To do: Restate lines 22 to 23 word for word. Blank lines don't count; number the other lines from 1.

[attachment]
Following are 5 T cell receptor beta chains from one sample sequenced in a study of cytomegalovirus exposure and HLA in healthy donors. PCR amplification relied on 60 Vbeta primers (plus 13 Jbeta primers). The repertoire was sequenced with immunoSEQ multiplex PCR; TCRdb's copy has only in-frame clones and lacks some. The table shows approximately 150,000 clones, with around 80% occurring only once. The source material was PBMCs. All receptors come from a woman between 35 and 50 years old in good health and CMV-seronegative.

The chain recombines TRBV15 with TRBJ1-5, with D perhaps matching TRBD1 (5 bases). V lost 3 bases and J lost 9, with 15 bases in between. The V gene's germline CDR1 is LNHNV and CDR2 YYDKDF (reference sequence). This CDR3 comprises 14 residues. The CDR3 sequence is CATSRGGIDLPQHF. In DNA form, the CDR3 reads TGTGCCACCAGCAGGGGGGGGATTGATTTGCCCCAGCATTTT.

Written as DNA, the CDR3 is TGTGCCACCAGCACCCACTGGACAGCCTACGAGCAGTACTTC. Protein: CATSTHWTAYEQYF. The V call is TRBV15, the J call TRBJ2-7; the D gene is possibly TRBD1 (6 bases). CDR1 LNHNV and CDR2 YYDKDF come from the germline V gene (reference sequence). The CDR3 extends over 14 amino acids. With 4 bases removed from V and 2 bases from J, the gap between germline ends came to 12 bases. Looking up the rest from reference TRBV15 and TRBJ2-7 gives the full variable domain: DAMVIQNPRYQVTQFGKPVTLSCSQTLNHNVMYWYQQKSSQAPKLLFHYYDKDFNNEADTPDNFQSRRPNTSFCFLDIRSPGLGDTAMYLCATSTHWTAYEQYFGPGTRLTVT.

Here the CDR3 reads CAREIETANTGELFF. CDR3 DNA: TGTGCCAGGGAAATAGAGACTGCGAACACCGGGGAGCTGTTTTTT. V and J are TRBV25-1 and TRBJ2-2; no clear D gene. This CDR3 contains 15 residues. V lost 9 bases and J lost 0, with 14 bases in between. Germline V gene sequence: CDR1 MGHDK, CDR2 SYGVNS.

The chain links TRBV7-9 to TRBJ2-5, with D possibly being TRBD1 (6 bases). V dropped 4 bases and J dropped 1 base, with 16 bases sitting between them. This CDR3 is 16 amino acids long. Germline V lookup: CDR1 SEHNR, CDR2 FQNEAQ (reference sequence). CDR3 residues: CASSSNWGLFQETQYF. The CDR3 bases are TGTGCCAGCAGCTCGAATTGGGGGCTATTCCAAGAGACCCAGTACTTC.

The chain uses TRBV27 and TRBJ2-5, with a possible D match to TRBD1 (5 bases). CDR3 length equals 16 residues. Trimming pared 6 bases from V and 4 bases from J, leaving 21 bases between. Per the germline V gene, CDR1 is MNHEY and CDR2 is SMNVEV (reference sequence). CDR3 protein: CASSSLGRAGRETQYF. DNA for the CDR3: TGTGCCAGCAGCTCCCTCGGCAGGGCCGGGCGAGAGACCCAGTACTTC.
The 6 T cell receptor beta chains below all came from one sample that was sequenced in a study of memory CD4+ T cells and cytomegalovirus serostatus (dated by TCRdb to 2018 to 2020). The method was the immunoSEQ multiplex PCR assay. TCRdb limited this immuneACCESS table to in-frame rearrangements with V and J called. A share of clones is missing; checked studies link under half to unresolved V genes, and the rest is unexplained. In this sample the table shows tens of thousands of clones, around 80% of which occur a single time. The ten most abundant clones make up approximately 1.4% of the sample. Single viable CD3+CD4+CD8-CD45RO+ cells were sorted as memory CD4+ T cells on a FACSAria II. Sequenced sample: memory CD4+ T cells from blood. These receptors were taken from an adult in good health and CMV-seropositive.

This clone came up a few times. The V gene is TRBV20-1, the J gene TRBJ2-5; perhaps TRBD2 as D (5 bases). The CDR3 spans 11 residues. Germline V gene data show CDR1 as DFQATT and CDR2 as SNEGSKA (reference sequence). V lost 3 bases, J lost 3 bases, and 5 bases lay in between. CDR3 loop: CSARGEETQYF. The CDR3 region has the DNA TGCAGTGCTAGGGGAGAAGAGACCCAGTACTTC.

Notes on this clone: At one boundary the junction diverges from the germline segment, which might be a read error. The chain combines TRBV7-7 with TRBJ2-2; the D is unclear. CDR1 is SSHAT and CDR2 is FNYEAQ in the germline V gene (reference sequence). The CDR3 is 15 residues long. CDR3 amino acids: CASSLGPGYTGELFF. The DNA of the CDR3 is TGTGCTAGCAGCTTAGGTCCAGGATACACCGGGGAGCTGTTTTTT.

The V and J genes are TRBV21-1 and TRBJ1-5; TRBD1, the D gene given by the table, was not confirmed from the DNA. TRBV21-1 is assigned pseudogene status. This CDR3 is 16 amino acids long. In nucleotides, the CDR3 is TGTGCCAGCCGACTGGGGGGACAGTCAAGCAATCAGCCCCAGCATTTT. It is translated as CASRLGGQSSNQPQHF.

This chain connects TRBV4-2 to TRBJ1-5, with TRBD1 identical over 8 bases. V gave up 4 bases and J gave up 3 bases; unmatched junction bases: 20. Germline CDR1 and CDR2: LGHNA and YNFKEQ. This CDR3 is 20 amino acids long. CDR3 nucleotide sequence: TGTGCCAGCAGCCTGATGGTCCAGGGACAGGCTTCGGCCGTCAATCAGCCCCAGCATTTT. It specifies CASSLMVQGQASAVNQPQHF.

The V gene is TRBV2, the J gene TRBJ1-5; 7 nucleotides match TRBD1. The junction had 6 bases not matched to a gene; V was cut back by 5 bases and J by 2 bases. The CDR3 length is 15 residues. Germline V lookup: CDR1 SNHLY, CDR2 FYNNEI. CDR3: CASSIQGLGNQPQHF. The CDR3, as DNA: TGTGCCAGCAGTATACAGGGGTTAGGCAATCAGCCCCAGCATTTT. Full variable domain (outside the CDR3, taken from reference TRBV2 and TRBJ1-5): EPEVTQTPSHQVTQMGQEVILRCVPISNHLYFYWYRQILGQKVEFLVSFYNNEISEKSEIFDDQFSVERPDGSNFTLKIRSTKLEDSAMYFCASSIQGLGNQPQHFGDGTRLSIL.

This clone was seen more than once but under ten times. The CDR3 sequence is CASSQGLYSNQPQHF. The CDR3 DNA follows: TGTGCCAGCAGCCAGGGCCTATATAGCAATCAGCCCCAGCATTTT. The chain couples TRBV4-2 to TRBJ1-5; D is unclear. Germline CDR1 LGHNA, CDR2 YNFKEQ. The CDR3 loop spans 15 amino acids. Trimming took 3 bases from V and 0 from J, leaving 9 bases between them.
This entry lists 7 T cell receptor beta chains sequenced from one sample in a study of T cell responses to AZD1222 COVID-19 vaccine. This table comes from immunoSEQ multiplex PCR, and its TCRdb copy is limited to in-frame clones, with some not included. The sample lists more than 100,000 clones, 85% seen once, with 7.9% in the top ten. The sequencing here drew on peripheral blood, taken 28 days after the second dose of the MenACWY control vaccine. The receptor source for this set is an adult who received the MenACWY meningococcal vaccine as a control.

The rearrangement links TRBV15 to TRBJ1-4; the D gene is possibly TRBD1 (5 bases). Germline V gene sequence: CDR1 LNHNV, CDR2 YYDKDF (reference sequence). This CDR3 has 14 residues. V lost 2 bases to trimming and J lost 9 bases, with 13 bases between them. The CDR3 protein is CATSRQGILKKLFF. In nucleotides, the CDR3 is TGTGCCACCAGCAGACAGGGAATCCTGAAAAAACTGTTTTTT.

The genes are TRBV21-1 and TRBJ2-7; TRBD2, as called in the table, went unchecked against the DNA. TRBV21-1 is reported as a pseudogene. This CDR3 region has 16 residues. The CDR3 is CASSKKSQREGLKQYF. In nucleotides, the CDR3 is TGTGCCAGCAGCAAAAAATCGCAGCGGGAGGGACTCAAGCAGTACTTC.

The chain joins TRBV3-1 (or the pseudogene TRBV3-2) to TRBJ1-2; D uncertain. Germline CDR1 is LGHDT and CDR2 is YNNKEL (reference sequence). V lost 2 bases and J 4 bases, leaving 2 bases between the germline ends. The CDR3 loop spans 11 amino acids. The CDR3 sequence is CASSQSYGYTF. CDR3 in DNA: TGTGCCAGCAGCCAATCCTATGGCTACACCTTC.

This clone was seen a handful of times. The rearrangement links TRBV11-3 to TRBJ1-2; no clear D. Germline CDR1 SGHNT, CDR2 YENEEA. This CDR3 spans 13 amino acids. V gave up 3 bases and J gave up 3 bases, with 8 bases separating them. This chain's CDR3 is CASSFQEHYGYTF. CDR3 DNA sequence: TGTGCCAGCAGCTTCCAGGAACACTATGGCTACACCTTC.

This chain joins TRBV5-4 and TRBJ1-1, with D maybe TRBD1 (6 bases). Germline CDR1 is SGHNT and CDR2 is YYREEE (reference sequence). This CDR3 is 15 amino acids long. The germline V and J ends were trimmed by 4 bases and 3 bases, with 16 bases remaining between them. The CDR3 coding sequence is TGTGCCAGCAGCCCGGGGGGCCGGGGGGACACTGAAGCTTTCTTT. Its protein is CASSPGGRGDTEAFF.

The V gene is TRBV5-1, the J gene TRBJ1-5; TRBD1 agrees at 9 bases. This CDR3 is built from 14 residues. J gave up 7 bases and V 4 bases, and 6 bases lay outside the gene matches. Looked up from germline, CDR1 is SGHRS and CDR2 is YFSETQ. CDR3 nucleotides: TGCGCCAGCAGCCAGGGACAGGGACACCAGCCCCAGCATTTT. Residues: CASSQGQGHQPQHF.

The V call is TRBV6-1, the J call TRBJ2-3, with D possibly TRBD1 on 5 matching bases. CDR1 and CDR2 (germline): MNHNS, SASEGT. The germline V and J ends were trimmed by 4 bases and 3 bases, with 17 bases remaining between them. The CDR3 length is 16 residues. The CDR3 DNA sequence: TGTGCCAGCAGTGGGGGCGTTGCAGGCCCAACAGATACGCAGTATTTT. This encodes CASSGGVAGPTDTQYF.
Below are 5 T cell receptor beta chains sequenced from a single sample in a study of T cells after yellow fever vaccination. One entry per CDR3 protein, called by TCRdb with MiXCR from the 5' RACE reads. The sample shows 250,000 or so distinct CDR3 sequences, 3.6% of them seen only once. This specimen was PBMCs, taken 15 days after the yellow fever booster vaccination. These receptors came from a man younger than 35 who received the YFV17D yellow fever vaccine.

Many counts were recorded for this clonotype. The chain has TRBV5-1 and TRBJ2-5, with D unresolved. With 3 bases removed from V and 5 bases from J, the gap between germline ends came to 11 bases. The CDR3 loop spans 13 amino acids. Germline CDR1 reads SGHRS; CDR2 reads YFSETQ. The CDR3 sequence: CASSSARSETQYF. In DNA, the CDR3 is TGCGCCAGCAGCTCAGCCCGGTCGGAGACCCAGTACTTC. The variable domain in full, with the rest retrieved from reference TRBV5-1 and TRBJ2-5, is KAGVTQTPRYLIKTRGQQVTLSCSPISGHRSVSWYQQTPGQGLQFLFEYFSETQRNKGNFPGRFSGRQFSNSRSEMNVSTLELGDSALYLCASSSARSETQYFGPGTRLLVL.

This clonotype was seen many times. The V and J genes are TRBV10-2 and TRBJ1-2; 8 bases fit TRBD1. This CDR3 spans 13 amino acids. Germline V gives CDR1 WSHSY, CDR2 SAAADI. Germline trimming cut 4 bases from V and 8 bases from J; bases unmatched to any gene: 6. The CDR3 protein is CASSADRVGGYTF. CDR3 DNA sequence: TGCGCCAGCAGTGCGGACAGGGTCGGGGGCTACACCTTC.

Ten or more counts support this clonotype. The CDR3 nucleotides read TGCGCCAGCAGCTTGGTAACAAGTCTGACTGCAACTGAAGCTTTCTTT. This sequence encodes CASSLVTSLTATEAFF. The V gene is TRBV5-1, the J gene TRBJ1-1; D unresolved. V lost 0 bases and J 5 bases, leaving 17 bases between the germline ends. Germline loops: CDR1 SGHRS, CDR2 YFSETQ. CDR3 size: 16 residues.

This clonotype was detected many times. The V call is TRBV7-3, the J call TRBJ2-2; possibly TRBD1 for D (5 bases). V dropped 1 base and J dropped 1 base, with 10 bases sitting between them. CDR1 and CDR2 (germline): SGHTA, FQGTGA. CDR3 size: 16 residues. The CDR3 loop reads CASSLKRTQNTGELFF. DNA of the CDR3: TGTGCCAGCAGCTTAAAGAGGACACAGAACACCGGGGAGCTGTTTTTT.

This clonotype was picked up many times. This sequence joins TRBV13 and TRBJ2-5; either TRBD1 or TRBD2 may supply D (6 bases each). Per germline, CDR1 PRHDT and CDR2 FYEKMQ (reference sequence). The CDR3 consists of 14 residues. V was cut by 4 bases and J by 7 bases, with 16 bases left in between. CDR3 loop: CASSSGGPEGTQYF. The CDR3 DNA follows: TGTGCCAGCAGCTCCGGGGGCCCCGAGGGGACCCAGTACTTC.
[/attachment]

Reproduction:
Below are 5 T cell receptor beta chains sequenced from a single sample in a study of T cells after yellow fever vaccination. One entry per CDR3 protein, called by TCRdb with MiXCR from the 5' RACE reads. The sample shows 250,000 or so distinct CDR3 sequences, 3.6% of them seen only once. This specimen was PBMCs, taken 15 days after the yellow fever booster vaccination. These receptors came from a man younger than 35 who received the YFV17D yellow fever vaccine.

Many counts were recorded for this clonotype. The chain has TRBV5-1 and TRBJ2-5, with D unresolved. With 3 bases removed from V and 5 bases from J, the gap between germline ends came to 11 bases. The CDR3 loop spans 13 amino acids. Germline CDR1 reads SGHRS; CDR2 reads YFSETQ. The CDR3 sequence: CASSSARSETQYF. In DNA, the CDR3 is TGCGCCAGCAGCTCAGCCCGGTCGGAGACCCAGTACTTC. The variable domain in full, with the rest retrieved from reference TRBV5-1 and TRBJ2-5, is KAGVTQTPRYLIKTRGQQVTLSCSPISGHRSVSWYQQTPGQGLQFLFEYFSETQRNKGNFPGRFSGRQFSNSRSEMNVSTLELGDSALYLCASSSARSETQYFGPGTRLLVL.